In my post I neglected to add that it is important to specify the paper type, both when profiling and printing (i.e. premium glossy, luster, matte etc.)
    maurice da silva solis

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    Re: Printer vs Photoshop color controls?

    Hi Peter,

    I run a Hahnemühle Certified Studio, so I spend a lot of time printing, and I have run the full gamut (pun intended?) of tests regarding color management. I use a wide gamut Eizo monitor and have made custom profiles for my papers as well as used expert made profiles from companies in the US and used Hahnemühle's own profiles. Currently I use the P9000 printer, but I used the 9900 in the past. Believe it or not, I have tried the Adobe RGB method your daughter employs, and in many cases it gives excellent results. In particular, I have found that it gives a better black level and shadow gradation in matte black prints on Hahnemühle Photo Rag as compared to my custom profile and Hahnemühle's profile. My guess is that there is that the profiling process introduces some degree of error or somehow slightly elevates the black level compared to the depth that the printer itself is capable of producing. In general, if you convert your file in Photoshop to Adobe RGB or leave it that way, and then print with Photoshop color management off and set the printer to Epson color and then Adobe RGB, you can take advantage of this extra black level and color depth. That said, I do not believe that the saturated colors are always as accurate as they are with a profile. For important jobs I generally run test prints in both methods and see which gives the better results. If absolute color accuracy is more important than black depth and vibrance (which I find rarely to be the case in working for the artists I work for), then I would stick with profiles, though it does sound like something is going wrong for you. I am able to achieve very good matches to the screen with both methods, so it sounds like something might be slightly off for you. At the end of the day, the most important thing is to get the results you want with as little ink and paper waste as possible. If that means using Epson color controls, then by all means, go for it. The printer color management has come a long way from what it used to be in the early days. I actually came to the Adobe RGB method in printing a job for a client who had an art piece with a digitally rendered whirlpool...it was a smooth gradation of gray into a void, but every time I printed it there was a hard clipping in the gradation. So instead of a smooth transition from light grey to black, as the color got darker there was a noticeable step from gray to black. No matter what profile I used I could not get rid of the harsh transition. Finally, I tried printing it without a profile and just treating it as Adobe RGB and sure enough the smooth transition on screen was rendered on the print. After that I no longer blindly questioned that profiles were always the best solution for every print. They are a translation of the data, and sometimes things get lost in translation.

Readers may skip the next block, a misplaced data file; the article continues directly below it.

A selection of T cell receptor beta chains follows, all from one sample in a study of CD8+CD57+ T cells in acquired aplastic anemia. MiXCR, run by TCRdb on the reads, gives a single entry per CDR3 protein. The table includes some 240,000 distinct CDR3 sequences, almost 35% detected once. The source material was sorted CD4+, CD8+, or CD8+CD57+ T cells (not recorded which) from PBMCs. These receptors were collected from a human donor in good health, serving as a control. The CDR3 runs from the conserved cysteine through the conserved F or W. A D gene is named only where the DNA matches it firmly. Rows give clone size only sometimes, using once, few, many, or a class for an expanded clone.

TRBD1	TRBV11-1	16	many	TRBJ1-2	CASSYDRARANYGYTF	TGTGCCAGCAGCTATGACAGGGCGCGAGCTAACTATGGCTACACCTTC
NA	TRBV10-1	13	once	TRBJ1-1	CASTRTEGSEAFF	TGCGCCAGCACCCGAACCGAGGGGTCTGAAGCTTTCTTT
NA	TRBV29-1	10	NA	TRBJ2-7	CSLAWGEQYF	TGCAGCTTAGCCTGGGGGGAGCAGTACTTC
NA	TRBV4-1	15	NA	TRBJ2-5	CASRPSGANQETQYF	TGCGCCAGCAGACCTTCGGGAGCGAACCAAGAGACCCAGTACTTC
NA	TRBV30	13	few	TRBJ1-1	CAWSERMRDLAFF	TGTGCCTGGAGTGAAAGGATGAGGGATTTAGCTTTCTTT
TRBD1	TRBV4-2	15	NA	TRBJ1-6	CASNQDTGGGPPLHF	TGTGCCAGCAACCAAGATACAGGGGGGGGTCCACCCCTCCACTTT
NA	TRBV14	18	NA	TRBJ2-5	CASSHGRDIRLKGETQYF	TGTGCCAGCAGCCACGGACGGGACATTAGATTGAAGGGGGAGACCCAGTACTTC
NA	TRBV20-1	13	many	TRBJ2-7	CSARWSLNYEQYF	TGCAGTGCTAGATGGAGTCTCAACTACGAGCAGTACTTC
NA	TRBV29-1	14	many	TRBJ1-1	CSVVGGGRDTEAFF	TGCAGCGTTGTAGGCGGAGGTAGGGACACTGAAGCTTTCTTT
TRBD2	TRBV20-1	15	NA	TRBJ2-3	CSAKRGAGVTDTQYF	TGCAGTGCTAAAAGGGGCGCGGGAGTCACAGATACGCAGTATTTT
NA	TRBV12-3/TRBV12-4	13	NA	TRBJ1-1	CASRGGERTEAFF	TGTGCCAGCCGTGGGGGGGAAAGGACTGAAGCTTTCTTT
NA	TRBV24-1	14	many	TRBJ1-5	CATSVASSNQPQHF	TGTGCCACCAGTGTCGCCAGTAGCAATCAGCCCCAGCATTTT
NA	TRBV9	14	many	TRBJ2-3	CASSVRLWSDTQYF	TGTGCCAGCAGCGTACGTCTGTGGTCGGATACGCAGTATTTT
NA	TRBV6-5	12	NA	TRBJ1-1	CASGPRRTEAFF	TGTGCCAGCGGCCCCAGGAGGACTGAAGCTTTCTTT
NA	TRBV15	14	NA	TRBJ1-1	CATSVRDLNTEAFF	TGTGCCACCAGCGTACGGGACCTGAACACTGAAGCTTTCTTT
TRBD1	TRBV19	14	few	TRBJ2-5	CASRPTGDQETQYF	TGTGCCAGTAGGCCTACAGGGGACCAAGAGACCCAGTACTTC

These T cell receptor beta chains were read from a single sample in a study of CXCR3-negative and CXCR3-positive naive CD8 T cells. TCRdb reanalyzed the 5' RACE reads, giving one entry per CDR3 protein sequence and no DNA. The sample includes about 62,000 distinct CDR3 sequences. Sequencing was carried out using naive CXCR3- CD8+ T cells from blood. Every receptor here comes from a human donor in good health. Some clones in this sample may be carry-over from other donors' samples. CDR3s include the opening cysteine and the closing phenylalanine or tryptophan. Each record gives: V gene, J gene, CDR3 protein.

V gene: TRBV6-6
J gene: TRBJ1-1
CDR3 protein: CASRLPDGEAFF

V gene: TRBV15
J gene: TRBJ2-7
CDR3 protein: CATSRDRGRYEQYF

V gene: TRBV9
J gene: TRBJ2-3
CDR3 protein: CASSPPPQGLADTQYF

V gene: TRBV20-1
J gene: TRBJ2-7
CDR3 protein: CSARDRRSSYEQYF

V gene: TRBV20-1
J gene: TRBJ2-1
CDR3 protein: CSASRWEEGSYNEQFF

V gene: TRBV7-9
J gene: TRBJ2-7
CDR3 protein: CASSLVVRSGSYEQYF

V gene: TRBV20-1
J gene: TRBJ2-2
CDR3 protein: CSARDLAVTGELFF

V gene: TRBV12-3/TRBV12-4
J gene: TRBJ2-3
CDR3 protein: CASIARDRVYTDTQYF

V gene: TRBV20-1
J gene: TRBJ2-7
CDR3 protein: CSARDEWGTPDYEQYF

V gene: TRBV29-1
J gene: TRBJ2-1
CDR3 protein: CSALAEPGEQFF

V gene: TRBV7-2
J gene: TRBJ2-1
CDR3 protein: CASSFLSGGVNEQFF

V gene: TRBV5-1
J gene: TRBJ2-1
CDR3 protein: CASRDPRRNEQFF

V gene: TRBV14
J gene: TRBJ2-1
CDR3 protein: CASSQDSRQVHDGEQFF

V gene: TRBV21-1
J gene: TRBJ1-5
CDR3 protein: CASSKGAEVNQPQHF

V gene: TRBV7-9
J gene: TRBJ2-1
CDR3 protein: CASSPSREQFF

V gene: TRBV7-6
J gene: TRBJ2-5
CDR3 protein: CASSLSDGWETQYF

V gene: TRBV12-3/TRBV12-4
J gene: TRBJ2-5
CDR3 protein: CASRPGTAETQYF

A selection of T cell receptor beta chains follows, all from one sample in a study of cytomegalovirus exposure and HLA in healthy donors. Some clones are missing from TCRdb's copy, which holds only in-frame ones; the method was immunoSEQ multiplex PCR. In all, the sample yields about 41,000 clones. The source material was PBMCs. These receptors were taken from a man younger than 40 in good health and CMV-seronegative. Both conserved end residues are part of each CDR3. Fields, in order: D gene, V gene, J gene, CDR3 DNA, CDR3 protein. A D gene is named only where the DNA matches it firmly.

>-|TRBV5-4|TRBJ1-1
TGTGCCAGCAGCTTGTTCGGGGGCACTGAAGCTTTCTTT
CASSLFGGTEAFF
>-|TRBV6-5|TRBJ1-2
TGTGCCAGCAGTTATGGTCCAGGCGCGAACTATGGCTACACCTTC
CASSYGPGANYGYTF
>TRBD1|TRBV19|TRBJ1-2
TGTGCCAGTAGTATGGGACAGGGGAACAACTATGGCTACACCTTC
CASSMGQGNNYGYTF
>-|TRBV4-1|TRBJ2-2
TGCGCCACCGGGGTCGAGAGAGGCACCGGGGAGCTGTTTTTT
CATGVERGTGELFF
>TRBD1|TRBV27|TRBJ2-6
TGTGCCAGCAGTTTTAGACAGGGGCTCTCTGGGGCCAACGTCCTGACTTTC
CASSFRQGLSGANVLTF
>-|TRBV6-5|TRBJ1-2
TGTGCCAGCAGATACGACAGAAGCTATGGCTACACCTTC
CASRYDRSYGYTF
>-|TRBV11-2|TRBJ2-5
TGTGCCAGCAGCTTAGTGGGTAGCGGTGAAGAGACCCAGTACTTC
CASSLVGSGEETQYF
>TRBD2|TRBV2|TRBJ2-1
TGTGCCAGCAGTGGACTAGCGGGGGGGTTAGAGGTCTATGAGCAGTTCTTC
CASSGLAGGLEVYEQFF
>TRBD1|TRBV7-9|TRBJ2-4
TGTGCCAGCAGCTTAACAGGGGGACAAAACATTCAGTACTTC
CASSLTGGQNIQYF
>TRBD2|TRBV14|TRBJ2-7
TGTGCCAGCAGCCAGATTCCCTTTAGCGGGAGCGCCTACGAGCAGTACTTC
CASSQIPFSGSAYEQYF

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    Re: Printer vs Photoshop color controls?

    Quote Originally Posted by glenerrolrd View Post
    You may have to search to find the blog post ....but..there was a post on Luminous Landscape where the author found that color managed by the printer produced better prints . This as you mentioned is inconsistent with almost everything else that has been suggested regarding print work flow settings . The testing was extensive and the authors argument was compelling .
    Roger,
    Thanks for quoting this article. It was written by Edmund Ronald in July of 2013.
    I corresponded with Edmund and thanked him for the article as it made a difference with a difficult image I had been trying to print.
    Unfortunately, what was once free to read when Michael Reichman was alive and ran the website will now cost you under Kevin Raber's ownership. Everything published prior to Kevin's ownership is now offered at cost, which is a bummer, since Kevin is now monetizing contributor's posts and articles that were done out of a desire to contribute to the community.

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    Re: Printer vs Photoshop color controls?

    Quote Originally Posted by Stuart Richardson View Post
    Hi Peter,

    ... In particular, I have found that it gives a better black level and shadow gradation in matte black prints on Hahnemühle Photo Rag as compared to my custom profile and Hahnemühle's profile. . . .
    Some of Epson's newer matte papers have excellent Dmax. Epson Legacy Fibre as an example. Especially when used with the HDX inkset.

    As a practical matter any dark areas with detail w/ an L value of less than about 7 seem to block up on most matte papers.

    Rand

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    Re: Printer vs Photoshop color controls?

    Thank you all for your helpful comments. This information enabled me to decide what I might say to a class such as my daughters'. I've passed on your inputs. I'm curious how she and the co-teacher decide to handle this. (I see it as a "teachable moment")

    Peter Linden